Stress reduction

Learning to keep your cool is as good for your back as it is for your mental health. When you're anxious, your body sets off the "fight or flight" response, which involves tensing your muscles so you're ready to spring into action. One European study revealed that people prone to negative thoughts and anxiety are more likely to suffer from back pain. Get calm now with these stress-busting solutions.

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Meditation

Meditation has been proven to reduce chronic pain in several scientific studies. Research from Duke University found that people suffering from chronic back pain saw significant reductions in pain and psychological distress after practicing a form of meditation that focuses on releasing anger. In another study, meditators experienced a 40% reduction in pain intensity.

Comfrey root

People who used an ointment that contains this plant-based extract for five days reduced the intensity of lower back pain by 95%, according to a 2009 study conducted by Merck (which manufactures the ointment). In comparison, a placebo group had a 38% reduction in pain during that same time, according to the study in the British Journal of Sports Medicine. Look for comfrey root ointment in health food stores or online. Just don't use it for more than 10 days at a time—it can be toxic.

Aquatic therapy

Aquatic therapy is essentially physical therapy in a pool. Instead of using weights for resistance, patients use the resistance of the water. Studies show it may help alleviate lower back pain. In one 2013 study, sedentary adults who underwent aquatic therapy five times a week for two months saw reductions in pain and increases in quality of life. One smaller study found that aquatic therapy also helped pregnant women who were experiencing aching lower backs.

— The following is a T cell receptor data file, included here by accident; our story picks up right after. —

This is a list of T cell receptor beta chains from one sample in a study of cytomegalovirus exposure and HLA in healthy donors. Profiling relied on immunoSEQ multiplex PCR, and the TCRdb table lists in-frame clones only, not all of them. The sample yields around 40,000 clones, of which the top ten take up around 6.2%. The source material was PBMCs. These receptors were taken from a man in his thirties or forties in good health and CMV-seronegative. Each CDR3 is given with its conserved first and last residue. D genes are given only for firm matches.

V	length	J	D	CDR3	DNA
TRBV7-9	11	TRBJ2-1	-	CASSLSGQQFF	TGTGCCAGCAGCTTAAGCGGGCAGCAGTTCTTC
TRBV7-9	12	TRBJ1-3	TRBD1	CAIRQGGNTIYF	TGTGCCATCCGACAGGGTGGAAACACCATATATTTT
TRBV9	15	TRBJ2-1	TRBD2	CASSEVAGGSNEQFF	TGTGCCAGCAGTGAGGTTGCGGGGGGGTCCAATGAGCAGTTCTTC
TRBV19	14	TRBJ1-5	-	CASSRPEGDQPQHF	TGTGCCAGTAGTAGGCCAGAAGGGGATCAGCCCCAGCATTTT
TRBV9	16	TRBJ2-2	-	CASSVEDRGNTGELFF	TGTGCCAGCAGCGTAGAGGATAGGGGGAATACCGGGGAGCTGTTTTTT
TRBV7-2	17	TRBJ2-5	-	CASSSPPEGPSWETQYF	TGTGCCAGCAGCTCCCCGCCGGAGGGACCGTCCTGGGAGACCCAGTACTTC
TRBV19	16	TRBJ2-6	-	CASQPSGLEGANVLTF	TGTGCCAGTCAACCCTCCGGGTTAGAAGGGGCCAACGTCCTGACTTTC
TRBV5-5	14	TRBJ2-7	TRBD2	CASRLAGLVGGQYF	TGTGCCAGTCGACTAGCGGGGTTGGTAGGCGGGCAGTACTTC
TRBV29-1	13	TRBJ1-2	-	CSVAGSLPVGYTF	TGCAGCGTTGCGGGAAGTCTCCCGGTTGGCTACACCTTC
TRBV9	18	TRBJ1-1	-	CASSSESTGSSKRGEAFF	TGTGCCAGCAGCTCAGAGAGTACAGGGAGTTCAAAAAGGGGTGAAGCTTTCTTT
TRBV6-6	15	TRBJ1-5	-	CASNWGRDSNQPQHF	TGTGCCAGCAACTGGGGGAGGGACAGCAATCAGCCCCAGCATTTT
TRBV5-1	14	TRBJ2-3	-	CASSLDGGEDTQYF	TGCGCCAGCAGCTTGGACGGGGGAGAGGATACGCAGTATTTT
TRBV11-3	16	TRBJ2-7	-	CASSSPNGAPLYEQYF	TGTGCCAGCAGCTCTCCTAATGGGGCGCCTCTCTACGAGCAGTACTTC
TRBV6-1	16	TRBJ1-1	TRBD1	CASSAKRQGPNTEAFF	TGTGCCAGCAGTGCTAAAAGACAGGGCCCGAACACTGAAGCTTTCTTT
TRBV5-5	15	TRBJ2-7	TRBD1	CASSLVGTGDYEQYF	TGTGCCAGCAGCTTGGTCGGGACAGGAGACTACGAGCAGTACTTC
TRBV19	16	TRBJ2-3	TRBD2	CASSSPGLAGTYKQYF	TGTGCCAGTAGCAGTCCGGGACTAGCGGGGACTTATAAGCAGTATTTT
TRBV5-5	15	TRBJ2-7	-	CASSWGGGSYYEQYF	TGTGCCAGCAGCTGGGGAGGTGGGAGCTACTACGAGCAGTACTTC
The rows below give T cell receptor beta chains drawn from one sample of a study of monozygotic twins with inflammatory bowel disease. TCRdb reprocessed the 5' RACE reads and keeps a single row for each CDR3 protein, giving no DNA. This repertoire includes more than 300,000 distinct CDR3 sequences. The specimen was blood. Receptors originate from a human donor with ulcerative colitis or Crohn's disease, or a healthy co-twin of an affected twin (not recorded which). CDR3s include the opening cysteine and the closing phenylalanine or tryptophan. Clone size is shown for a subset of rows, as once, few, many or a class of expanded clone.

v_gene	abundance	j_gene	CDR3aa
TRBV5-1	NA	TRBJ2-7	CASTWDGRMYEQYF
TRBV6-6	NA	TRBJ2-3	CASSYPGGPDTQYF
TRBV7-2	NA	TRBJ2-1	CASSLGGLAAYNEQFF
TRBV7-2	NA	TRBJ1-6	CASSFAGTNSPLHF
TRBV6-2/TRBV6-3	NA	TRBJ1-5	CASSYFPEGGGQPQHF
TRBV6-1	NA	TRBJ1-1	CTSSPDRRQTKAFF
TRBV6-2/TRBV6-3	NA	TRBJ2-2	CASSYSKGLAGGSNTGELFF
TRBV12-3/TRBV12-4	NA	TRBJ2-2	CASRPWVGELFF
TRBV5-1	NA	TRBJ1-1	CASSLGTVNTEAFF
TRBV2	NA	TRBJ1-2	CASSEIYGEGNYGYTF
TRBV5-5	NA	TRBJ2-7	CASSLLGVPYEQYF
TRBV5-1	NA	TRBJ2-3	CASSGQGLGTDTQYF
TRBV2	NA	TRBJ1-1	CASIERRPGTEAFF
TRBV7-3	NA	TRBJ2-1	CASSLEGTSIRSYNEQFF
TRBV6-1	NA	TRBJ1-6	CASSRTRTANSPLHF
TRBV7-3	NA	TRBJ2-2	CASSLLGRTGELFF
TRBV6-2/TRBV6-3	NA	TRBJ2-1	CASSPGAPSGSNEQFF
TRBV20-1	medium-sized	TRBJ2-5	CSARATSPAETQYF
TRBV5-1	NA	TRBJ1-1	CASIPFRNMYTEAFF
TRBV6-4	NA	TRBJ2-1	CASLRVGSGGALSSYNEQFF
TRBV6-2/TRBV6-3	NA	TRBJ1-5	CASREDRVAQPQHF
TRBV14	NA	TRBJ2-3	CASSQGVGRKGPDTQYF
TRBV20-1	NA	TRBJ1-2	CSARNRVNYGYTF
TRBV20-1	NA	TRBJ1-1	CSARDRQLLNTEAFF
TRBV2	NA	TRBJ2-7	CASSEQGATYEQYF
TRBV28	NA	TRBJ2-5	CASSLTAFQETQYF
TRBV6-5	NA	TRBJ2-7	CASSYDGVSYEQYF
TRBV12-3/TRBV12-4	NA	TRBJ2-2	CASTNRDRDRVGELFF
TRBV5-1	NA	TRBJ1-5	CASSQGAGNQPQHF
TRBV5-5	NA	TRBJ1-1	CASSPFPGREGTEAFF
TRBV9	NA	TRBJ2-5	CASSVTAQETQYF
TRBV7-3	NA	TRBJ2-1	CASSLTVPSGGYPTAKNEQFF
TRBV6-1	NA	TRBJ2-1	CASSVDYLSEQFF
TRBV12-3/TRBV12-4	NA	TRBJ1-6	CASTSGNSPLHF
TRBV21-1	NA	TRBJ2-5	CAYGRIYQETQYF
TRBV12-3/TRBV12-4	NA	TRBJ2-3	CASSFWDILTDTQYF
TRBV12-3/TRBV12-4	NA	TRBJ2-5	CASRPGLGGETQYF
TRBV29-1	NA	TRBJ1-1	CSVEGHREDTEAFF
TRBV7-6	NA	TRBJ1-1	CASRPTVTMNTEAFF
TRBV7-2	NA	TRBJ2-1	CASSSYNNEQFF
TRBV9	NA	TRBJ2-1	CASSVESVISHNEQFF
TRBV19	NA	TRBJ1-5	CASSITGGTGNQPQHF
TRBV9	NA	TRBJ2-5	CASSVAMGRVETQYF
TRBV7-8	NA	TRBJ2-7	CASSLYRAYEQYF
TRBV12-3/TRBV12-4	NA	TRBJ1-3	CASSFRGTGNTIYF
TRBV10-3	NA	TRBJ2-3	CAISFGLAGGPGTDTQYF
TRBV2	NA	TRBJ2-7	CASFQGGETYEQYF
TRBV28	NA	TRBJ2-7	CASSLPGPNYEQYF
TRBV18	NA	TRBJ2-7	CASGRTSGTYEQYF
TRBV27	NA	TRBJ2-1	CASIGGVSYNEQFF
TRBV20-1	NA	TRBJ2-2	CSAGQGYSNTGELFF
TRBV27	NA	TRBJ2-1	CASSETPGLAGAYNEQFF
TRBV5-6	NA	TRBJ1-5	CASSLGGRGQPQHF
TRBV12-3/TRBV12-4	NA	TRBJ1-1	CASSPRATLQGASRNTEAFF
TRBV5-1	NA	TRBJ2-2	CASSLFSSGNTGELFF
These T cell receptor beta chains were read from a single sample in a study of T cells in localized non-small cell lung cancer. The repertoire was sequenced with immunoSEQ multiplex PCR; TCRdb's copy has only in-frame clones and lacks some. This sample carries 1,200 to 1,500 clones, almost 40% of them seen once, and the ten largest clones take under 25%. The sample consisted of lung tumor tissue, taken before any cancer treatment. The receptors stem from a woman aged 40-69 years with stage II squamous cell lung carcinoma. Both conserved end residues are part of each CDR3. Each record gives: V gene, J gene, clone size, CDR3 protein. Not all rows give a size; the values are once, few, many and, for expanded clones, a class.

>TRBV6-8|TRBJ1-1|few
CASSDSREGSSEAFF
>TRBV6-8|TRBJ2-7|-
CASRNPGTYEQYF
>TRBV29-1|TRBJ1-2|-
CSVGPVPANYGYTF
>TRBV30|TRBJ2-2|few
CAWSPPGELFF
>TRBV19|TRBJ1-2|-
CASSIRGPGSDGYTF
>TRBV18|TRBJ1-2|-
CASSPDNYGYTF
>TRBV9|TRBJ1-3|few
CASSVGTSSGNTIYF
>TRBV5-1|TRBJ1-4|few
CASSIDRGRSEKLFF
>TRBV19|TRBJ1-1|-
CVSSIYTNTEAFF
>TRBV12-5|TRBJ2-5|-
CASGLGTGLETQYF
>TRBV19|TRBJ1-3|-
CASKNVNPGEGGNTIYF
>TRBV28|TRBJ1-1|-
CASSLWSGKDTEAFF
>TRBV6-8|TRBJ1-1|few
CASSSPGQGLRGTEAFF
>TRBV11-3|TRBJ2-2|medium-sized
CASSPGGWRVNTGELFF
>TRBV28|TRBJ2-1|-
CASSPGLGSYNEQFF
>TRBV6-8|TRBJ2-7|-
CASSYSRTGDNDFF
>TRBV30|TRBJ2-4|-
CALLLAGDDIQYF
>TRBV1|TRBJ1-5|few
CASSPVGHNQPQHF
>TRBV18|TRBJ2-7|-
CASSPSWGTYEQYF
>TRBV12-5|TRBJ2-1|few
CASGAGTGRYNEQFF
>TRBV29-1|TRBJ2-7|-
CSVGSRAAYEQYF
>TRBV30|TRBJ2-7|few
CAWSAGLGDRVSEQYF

Tai Chi

This slow-moving form of Chinese martial arts may be an effective back pain treatment. In a 2011 American College of Rheumatology study, people who completed two 40-minute Tai Chi sessions a week for 10 weeks reduced pain intensity 1.3 points on a zero to 10 scale.

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The Alexander technique

A form of physical therapy, practitioners of the Alexander technique teach patients how to adjust their posture during everyday activities to reduce muscular tension and stress. In a BMJ study, people who took lessons in the Alexander technique saw long-term improvement in pain and quality of life.

Pilates

It may be tempting to quit exercising when you're suffering from back pain, but it's essential to keep yourself moving. Pilates is one great option.

In a 2014 European Journal of Physical Rehabilitation Medicine study, researchers found an improvement in pain, disability, and psychological health in chronic low-back pain patients who took five hour-long Pilates classes a week for six months. Meanwhile, people who remained inactive experienced further worsening of their pain. Similarly, a Medicine and Science in Sport and Exercise study revealed that taking either Pilates or a general exercise class twice a week for six weeks both improved pain and quality of life.

This article originally appeared on Health.com

Copyright Health Magazine 2011